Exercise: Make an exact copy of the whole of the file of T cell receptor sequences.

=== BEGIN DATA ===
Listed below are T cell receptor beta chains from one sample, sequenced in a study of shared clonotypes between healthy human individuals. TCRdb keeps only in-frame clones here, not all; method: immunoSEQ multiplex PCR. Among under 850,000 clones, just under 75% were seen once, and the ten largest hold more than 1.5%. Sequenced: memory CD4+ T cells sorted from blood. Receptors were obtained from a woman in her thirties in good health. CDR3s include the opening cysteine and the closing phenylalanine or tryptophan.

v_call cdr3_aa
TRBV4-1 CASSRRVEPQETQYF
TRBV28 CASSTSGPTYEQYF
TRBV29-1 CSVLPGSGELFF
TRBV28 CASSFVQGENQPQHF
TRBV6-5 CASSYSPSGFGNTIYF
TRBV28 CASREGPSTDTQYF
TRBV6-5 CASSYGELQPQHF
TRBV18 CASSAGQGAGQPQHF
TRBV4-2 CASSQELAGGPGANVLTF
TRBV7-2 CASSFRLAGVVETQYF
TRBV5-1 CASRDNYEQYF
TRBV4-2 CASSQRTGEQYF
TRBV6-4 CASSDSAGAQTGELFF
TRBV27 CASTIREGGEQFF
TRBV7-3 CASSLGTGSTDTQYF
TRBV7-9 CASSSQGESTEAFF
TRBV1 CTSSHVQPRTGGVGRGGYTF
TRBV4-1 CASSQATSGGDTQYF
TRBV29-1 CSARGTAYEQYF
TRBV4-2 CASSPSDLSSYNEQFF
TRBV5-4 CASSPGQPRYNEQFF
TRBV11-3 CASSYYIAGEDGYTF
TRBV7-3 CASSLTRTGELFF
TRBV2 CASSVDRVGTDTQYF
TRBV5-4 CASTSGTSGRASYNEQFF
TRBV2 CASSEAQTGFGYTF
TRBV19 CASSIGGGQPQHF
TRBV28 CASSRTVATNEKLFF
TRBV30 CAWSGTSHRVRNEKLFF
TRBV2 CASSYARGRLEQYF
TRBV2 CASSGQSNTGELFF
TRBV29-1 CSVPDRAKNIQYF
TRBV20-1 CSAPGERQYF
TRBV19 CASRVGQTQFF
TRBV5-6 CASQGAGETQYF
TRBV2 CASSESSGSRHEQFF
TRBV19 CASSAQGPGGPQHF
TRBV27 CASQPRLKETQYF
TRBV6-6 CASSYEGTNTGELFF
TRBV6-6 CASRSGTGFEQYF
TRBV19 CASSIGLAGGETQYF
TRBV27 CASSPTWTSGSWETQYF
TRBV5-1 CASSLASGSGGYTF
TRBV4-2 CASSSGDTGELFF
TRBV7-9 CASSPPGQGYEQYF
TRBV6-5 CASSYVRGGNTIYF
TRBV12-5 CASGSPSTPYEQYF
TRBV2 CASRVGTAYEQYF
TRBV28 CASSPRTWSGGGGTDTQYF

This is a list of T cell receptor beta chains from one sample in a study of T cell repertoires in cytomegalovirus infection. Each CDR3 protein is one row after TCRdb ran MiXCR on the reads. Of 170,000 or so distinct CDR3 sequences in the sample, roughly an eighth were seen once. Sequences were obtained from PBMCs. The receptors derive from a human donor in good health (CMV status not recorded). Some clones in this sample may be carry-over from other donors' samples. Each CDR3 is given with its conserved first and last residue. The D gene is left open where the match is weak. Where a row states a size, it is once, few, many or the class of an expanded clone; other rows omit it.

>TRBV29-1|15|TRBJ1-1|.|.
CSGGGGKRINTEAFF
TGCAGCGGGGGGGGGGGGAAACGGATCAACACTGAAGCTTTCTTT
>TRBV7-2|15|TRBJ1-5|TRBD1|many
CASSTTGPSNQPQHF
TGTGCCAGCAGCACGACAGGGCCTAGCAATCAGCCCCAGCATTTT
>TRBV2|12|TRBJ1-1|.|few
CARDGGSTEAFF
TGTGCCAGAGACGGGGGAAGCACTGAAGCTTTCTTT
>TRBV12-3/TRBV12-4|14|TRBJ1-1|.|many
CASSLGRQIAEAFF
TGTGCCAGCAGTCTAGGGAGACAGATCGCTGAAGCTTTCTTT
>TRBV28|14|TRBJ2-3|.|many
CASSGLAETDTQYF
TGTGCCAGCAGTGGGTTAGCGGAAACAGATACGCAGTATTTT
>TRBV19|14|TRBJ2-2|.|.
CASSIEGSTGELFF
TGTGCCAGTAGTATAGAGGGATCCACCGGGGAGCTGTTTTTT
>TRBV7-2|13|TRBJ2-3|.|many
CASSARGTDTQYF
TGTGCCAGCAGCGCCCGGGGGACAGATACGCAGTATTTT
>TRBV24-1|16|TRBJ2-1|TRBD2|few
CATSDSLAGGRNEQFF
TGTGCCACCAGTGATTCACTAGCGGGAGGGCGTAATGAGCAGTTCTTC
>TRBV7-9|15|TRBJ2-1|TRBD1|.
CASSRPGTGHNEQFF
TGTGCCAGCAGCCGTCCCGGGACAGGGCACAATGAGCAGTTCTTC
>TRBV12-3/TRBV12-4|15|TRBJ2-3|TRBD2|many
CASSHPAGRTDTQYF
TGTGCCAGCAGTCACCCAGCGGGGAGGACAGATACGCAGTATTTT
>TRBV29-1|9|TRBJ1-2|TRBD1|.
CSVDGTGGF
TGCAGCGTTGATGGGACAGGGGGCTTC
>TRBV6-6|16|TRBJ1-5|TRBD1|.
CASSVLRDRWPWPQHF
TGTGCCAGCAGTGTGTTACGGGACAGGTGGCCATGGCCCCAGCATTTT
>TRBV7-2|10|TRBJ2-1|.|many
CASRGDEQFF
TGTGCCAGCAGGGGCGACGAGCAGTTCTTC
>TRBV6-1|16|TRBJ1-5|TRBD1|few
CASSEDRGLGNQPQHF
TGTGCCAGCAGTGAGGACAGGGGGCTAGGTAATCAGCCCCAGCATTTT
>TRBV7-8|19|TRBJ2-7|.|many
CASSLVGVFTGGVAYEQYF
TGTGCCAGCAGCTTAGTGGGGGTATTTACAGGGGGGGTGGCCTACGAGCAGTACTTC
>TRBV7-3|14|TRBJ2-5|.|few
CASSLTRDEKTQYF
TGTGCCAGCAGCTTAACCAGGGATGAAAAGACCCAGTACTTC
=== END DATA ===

Listed below are T cell receptor beta chains from one sample, sequenced in a study of shared clonotypes between healthy human individuals. TCRdb keeps only in-frame clones here, not all; method: immunoSEQ multiplex PCR. Among under 850,000 clones, just under 75% were seen once, and the ten largest hold more than 1.5%. Sequenced: memory CD4+ T cells sorted from blood. Receptors were obtained from a woman in her thirties in good health. CDR3s include the opening cysteine and the closing phenylalanine or tryptophan.

v_call cdr3_aa
TRBV4-1 CASSRRVEPQETQYF
TRBV28 CASSTSGPTYEQYF
TRBV29-1 CSVLPGSGELFF
TRBV28 CASSFVQGENQPQHF
TRBV6-5 CASSYSPSGFGNTIYF
TRBV28 CASREGPSTDTQYF
TRBV6-5 CASSYGELQPQHF
TRBV18 CASSAGQGAGQPQHF
TRBV4-2 CASSQELAGGPGANVLTF
TRBV7-2 CASSFRLAGVVETQYF
TRBV5-1 CASRDNYEQYF
TRBV4-2 CASSQRTGEQYF
TRBV6-4 CASSDSAGAQTGELFF
TRBV27 CASTIREGGEQFF
TRBV7-3 CASSLGTGSTDTQYF
TRBV7-9 CASSSQGESTEAFF
TRBV1 CTSSHVQPRTGGVGRGGYTF
TRBV4-1 CASSQATSGGDTQYF
TRBV29-1 CSARGTAYEQYF
TRBV4-2 CASSPSDLSSYNEQFF
TRBV5-4 CASSPGQPRYNEQFF
TRBV11-3 CASSYYIAGEDGYTF
TRBV7-3 CASSLTRTGELFF
TRBV2 CASSVDRVGTDTQYF
TRBV5-4 CASTSGTSGRASYNEQFF
TRBV2 CASSEAQTGFGYTF
TRBV19 CASSIGGGQPQHF
TRBV28 CASSRTVATNEKLFF
TRBV30 CAWSGTSHRVRNEKLFF
TRBV2 CASSYARGRLEQYF
TRBV2 CASSGQSNTGELFF
TRBV29-1 CSVPDRAKNIQYF
TRBV20-1 CSAPGERQYF
TRBV19 CASRVGQTQFF
TRBV5-6 CASQGAGETQYF
TRBV2 CASSESSGSRHEQFF
TRBV19 CASSAQGPGGPQHF
TRBV27 CASQPRLKETQYF
TRBV6-6 CASSYEGTNTGELFF
TRBV6-6 CASRSGTGFEQYF
TRBV19 CASSIGLAGGETQYF
TRBV27 CASSPTWTSGSWETQYF
TRBV5-1 CASSLASGSGGYTF
TRBV4-2 CASSSGDTGELFF
TRBV7-9 CASSPPGQGYEQYF
TRBV6-5 CASSYVRGGNTIYF
TRBV12-5 CASGSPSTPYEQYF
TRBV2 CASRVGTAYEQYF
TRBV28 CASSPRTWSGGGGTDTQYF

This is a list of T cell receptor beta chains from one sample in a study of T cell repertoires in cytomegalovirus infection. Each CDR3 protein is one row after TCRdb ran MiXCR on the reads. Of 170,000 or so distinct CDR3 sequences in the sample, roughly an eighth were seen once. Sequences were obtained from PBMCs. The receptors derive from a human donor in good health (CMV status not recorded). Some clones in this sample may be carry-over from other donors' samples. Each CDR3 is given with its conserved first and last residue. The D gene is left open where the match is weak. Where a row states a size, it is once, few, many or the class of an expanded clone; other rows omit it.

>TRBV29-1|15|TRBJ1-1|.|.
CSGGGGKRINTEAFF
TGCAGCGGGGGGGGGGGGAAACGGATCAACACTGAAGCTTTCTTT
>TRBV7-2|15|TRBJ1-5|TRBD1|many
CASSTTGPSNQPQHF
TGTGCCAGCAGCACGACAGGGCCTAGCAATCAGCCCCAGCATTTT
>TRBV2|12|TRBJ1-1|.|few
CARDGGSTEAFF
TGTGCCAGAGACGGGGGAAGCACTGAAGCTTTCTTT
>TRBV12-3/TRBV12-4|14|TRBJ1-1|.|many
CASSLGRQIAEAFF
TGTGCCAGCAGTCTAGGGAGACAGATCGCTGAAGCTTTCTTT
>TRBV28|14|TRBJ2-3|.|many
CASSGLAETDTQYF
TGTGCCAGCAGTGGGTTAGCGGAAACAGATACGCAGTATTTT
>TRBV19|14|TRBJ2-2|.|.
CASSIEGSTGELFF
TGTGCCAGTAGTATAGAGGGATCCACCGGGGAGCTGTTTTTT
>TRBV7-2|13|TRBJ2-3|.|many
CASSARGTDTQYF
TGTGCCAGCAGCGCCCGGGGGACAGATACGCAGTATTTT
>TRBV24-1|16|TRBJ2-1|TRBD2|few
CATSDSLAGGRNEQFF
TGTGCCACCAGTGATTCACTAGCGGGAGGGCGTAATGAGCAGTTCTTC
>TRBV7-9|15|TRBJ2-1|TRBD1|.
CASSRPGTGHNEQFF
TGTGCCAGCAGCCGTCCCGGGACAGGGCACAATGAGCAGTTCTTC
>TRBV12-3/TRBV12-4|15|TRBJ2-3|TRBD2|many
CASSHPAGRTDTQYF
TGTGCCAGCAGTCACCCAGCGGGGAGGACAGATACGCAGTATTTT
>TRBV29-1|9|TRBJ1-2|TRBD1|.
CSVDGTGGF
TGCAGCGTTGATGGGACAGGGGGCTTC
>TRBV6-6|16|TRBJ1-5|TRBD1|.
CASSVLRDRWPWPQHF
TGTGCCAGCAGTGTGTTACGGGACAGGTGGCCATGGCCCCAGCATTTT
>TRBV7-2|10|TRBJ2-1|.|many
CASRGDEQFF
TGTGCCAGCAGGGGCGACGAGCAGTTCTTC
>TRBV6-1|16|TRBJ1-5|TRBD1|few
CASSEDRGLGNQPQHF
TGTGCCAGCAGTGAGGACAGGGGGCTAGGTAATCAGCCCCAGCATTTT
>TRBV7-8|19|TRBJ2-7|.|many
CASSLVGVFTGGVAYEQYF
TGTGCCAGCAGCTTAGTGGGGGTATTTACAGGGGGGGTGGCCTACGAGCAGTACTTC
>TRBV7-3|14|TRBJ2-5|.|few
CASSLTRDEKTQYF
TGTGCCAGCAGCTTAACCAGGGATGAAAAGACCCAGTACTTC